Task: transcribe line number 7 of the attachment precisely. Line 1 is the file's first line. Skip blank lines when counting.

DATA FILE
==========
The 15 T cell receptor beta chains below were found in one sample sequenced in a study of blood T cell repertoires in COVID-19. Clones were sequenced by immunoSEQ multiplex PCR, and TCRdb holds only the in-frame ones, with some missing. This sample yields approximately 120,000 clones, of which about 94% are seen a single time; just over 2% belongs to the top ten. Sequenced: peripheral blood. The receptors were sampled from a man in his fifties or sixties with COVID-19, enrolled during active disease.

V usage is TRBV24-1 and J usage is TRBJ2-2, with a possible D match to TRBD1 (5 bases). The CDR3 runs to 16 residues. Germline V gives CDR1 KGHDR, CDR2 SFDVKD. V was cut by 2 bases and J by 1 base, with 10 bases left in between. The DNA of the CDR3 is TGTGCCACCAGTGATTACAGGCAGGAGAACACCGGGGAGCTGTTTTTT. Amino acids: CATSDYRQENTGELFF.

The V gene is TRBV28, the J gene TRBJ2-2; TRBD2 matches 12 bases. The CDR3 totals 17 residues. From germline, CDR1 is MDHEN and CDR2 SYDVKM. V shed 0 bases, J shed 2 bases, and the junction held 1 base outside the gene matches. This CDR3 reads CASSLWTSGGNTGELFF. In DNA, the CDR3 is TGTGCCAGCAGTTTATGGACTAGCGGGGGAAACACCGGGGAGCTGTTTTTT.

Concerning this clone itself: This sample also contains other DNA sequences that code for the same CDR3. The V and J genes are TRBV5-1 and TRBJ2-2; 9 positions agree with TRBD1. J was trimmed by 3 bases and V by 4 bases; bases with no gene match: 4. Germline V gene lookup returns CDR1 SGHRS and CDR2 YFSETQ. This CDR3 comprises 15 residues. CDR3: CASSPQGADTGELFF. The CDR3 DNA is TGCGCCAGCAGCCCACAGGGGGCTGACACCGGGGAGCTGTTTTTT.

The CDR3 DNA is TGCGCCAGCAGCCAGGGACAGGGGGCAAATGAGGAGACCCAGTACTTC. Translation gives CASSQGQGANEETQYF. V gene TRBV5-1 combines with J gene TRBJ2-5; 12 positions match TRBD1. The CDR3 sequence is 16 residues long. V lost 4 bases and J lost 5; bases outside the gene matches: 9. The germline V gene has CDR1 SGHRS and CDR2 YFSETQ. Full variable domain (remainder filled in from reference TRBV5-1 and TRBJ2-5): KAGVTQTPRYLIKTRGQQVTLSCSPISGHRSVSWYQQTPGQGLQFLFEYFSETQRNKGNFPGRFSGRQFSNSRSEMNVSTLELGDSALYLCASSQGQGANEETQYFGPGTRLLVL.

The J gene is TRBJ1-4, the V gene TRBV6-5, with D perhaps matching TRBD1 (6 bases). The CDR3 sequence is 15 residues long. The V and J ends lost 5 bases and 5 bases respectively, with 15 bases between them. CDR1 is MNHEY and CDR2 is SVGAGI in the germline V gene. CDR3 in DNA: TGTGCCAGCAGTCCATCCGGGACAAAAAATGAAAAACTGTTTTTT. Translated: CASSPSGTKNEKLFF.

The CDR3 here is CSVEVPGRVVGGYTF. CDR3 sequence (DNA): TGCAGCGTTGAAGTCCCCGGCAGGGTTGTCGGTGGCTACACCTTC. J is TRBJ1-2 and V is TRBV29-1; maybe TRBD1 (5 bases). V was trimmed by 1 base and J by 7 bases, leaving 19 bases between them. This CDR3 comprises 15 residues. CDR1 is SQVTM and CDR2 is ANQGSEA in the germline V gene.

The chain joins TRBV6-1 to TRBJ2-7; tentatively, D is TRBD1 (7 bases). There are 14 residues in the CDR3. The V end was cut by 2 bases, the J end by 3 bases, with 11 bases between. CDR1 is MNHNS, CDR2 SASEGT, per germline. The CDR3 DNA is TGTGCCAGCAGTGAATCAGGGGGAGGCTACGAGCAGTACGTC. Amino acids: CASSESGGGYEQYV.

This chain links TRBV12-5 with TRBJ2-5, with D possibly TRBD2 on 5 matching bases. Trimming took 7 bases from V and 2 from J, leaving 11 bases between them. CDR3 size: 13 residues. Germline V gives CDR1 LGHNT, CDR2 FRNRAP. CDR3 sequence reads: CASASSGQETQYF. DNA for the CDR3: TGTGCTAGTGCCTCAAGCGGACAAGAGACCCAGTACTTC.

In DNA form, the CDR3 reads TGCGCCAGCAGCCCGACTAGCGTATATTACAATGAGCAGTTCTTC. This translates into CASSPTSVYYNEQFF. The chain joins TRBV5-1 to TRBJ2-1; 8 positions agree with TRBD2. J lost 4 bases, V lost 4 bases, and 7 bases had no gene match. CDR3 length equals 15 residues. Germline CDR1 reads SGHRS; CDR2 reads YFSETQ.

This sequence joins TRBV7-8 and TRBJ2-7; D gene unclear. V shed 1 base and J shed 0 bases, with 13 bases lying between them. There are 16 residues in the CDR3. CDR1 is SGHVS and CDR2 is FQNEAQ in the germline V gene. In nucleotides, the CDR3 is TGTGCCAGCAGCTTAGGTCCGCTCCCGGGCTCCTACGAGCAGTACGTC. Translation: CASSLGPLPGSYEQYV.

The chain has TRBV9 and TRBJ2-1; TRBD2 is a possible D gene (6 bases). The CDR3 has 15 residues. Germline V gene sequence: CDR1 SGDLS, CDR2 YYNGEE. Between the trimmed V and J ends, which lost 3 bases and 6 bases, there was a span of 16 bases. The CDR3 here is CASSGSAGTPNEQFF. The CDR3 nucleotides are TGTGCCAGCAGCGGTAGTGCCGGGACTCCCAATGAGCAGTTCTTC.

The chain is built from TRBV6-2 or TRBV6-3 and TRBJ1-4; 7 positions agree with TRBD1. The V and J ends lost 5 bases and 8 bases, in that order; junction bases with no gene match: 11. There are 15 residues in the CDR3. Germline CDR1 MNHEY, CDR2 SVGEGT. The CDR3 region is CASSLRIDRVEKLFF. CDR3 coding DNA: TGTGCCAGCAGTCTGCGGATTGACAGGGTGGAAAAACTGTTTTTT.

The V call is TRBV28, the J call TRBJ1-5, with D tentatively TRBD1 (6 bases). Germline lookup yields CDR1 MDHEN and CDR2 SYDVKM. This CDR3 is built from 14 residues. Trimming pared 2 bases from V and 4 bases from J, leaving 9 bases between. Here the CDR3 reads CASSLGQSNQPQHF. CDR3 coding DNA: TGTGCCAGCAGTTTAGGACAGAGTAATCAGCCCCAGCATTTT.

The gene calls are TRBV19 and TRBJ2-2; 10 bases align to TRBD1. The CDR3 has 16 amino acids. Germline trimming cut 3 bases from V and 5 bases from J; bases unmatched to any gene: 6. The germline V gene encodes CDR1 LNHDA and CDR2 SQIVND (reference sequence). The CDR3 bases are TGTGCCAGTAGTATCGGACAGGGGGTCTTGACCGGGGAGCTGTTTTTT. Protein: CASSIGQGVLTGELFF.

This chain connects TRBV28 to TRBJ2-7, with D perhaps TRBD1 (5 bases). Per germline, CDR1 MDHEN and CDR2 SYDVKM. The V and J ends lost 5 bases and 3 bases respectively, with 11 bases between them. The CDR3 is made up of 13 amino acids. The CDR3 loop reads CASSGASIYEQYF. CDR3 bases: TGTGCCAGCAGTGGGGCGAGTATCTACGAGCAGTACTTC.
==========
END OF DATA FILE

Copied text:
The CDR3 here is CSVEVPGRVVGGYTF. CDR3 sequence (DNA): TGCAGCGTTGAAGTCCCCGGCAGGGTTGTCGGTGGCTACACCTTC. J is TRBJ1-2 and V is TRBV29-1; maybe TRBD1 (5 bases). V was trimmed by 1 base and J by 7 bases, leaving 19 bases between them. This CDR3 comprises 15 residues. CDR1 is SQVTM and CDR2 is ANQGSEA in the germline V gene.